Today, 19th of June 2015, Iceland celebrates the 100th anniversary of women’ rights to vote, accorded to women over the age of 40 in 1915 (at this time men were allowed to vote by the age of 25). “It’s important that we honor the work that women put in to gain the right to vote a 100 years ago,” said Auður Styrkársdóttir, Director of Iceland’s Women’s History Archives in an interview with the Reykjavik Grapevine, “And it’s important to remember that the rights that we take for granted now, were not a given once upon a time. The right of women to vote is still not a given today. There are still countries that don’t grant women the right to vote and history shows us that women always need to be vigilant. It’s easy to take away people’s rights.” Indeed, while Iceland accorded women with the right to vote about in the same time of most of the Arctic Countries countries, first was Finland in 1906, followed by Norway, 1913, Denkmark,1915, Canada and Russian Federation, 1917, Sweden, 1919, USA, 1920, other countries, as for instance Switzerland, accorded these rights as late as 1971 (but it was only in 1990 when the Canton of Appenzell Innerrhoden was forced by the Federal Supreme Court of Switzerland to accept women's suffrage), while there are still countries not allowing it, as for instance Brunei.
As in most cases, Icelandic women’s rights to vote has been a gradual process (that is also the reason why dates celebrating women’ suffrage may differ for the same country).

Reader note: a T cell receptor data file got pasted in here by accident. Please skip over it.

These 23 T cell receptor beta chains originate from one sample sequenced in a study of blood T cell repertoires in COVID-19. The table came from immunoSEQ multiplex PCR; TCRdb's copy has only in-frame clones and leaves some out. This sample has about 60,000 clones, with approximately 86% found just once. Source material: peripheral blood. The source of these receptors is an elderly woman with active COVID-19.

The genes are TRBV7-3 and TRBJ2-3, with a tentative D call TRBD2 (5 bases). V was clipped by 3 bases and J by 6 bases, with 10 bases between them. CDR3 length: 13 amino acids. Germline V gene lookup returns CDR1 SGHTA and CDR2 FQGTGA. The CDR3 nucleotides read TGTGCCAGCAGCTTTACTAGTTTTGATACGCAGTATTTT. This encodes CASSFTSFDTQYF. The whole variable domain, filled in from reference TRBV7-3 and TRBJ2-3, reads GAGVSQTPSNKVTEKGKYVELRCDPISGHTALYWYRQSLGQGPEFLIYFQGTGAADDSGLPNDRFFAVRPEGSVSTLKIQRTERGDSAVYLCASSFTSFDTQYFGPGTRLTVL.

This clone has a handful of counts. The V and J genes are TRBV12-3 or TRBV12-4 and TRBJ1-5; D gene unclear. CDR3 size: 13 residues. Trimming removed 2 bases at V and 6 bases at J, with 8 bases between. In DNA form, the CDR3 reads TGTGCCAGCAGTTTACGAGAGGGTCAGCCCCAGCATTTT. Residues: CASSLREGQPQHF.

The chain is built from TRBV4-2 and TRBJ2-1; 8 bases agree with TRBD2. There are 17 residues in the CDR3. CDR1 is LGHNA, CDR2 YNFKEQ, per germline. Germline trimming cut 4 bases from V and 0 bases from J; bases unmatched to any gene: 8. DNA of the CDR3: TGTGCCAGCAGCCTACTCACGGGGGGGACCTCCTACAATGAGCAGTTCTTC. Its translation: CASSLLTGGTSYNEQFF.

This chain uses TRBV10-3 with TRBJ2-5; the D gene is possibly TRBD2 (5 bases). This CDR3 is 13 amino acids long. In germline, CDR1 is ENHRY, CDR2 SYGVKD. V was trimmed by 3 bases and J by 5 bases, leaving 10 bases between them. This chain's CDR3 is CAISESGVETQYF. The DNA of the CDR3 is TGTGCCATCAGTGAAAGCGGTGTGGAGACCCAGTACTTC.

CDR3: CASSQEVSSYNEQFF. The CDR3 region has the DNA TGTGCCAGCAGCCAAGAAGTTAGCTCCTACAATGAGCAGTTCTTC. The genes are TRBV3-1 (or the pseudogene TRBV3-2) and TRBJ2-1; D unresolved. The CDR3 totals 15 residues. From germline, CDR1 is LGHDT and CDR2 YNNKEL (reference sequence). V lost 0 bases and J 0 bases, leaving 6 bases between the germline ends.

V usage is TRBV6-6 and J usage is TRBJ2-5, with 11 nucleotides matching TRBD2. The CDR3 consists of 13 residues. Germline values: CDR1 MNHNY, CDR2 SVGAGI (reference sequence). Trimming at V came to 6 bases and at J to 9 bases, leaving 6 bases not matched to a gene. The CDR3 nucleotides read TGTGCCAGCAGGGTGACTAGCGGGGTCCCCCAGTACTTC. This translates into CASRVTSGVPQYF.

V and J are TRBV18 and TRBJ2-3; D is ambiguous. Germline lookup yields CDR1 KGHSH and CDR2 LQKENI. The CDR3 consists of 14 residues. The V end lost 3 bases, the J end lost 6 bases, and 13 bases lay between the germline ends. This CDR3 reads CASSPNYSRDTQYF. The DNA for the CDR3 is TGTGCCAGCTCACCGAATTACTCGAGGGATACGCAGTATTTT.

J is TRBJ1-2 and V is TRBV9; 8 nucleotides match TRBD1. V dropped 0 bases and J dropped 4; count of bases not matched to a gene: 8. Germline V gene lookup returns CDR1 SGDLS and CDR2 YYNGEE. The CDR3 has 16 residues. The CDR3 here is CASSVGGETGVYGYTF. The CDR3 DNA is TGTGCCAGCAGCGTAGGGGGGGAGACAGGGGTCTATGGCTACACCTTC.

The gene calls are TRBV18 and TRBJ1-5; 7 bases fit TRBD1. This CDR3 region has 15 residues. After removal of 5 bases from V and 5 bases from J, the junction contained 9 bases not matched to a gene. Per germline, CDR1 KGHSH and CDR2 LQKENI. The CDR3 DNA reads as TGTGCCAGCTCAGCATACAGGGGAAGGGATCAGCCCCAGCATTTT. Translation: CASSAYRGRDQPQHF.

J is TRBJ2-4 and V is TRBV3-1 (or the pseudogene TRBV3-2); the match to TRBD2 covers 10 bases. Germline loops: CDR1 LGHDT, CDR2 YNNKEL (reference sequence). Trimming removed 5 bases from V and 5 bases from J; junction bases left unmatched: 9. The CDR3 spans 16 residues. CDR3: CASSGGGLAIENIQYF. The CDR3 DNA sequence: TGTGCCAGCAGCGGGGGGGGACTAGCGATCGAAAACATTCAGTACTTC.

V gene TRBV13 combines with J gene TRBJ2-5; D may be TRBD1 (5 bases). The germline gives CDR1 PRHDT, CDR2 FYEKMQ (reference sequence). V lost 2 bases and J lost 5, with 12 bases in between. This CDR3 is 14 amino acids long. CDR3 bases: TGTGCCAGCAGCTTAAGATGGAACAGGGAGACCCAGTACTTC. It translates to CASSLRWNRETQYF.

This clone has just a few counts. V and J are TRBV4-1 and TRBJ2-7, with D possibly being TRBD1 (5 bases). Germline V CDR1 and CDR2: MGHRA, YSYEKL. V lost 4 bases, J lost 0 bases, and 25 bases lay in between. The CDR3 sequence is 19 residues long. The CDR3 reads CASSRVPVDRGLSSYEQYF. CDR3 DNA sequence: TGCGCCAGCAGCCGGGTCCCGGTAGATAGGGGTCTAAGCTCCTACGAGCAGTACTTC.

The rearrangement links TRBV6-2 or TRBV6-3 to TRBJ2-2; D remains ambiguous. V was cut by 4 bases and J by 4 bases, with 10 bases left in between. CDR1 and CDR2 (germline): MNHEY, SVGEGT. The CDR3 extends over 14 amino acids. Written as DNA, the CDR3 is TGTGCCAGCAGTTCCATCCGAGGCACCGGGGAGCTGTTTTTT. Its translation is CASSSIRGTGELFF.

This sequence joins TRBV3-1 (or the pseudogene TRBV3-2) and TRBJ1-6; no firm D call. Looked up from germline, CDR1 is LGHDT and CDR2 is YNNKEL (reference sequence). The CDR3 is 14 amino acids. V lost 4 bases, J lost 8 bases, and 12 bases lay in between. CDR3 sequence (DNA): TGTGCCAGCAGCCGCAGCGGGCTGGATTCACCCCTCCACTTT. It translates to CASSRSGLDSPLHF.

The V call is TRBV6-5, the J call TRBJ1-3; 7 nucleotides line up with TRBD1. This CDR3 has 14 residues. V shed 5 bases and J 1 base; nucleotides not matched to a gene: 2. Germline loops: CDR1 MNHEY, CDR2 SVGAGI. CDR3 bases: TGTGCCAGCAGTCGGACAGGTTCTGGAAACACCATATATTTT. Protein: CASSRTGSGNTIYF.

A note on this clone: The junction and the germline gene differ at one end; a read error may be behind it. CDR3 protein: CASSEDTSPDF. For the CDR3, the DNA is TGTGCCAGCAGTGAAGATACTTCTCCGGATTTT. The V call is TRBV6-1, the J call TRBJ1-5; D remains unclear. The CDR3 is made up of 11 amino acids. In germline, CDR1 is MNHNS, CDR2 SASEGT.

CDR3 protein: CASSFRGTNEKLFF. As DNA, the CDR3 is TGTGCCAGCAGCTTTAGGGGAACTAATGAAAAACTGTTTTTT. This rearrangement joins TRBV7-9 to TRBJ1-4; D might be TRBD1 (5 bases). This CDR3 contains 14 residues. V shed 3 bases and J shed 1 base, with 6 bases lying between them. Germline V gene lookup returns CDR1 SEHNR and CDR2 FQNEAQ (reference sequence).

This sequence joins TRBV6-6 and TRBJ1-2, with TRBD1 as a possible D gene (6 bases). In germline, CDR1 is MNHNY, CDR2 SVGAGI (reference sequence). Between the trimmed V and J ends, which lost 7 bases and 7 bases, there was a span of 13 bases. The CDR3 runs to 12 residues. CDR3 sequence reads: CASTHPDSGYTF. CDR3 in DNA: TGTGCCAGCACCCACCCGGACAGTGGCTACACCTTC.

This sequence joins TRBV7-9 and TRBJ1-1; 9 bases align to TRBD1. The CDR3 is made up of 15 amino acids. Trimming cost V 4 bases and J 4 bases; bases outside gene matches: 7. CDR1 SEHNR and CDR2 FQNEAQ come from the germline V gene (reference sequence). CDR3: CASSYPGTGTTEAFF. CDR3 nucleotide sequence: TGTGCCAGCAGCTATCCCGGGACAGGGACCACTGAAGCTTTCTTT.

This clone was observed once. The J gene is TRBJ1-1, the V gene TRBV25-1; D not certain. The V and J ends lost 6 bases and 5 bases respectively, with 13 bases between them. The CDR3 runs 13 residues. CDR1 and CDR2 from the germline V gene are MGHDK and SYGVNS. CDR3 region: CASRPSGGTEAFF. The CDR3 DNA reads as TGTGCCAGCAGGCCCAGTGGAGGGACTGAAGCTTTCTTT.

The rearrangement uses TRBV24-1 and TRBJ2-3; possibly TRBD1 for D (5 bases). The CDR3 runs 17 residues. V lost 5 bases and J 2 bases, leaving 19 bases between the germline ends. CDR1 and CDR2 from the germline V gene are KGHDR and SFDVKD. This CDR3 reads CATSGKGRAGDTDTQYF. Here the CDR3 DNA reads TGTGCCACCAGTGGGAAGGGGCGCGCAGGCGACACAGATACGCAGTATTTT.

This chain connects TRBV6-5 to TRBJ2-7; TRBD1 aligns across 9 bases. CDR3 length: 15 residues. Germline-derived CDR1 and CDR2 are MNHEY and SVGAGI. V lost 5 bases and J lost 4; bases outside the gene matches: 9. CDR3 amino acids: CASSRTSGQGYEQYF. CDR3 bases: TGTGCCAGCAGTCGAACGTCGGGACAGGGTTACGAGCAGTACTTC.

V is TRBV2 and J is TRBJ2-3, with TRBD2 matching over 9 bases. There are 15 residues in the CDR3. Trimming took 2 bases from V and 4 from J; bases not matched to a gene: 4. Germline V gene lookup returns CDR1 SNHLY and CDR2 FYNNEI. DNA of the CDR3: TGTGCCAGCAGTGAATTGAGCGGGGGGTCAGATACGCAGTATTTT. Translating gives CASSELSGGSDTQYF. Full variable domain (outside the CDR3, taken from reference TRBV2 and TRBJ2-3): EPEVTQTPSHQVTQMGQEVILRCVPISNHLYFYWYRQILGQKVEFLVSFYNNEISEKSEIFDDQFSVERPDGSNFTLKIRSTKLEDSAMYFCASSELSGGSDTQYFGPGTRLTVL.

In Iceland, which at time was under the Danish Kingdom, first were the tax-payers and land owners men to receive the right to vote in 1845, followed by tax-payers unmarried or widow women not belonging to the working class in 1882.
All women (therefore also the married ones) in Iceland started voting for local elections: Reykajvik and Hafnafjörður started as soon as 1908, followed by the whole country in 1910. Eventually, in 1913 the Parliament agreed on a bill, which became law in 1915 when the Danish king ratified it, where the right to vote was accorded women over the age of 40. The peculiar decision –nowhere else in the world this age limit has been set ---was due to concern of the Parliamentarians to lose practically all power over national affairs:
“The majority of the committee has agreed to adhere to the franchise articles of the bill of 1911, but with the alteration that the new voters are not all admitted at once, but gradually, so that after 15 years the franchise to the lower house will be as described in the bill. The majority of the committee regards it as hazardous to increase the numbers so greatly at a stroke, that the present electorate will lose practically all power over national affairs.” (Alþingistíðindi 1913, A-hluti: 933).
In 1920 the age limit for women was lifted following an agreement between Denmark and Iceland.
Today, this day is celebrate with several initiatives across the whole country. To name but one, most of the Icelandic companies will give women half day off (from 13:00h).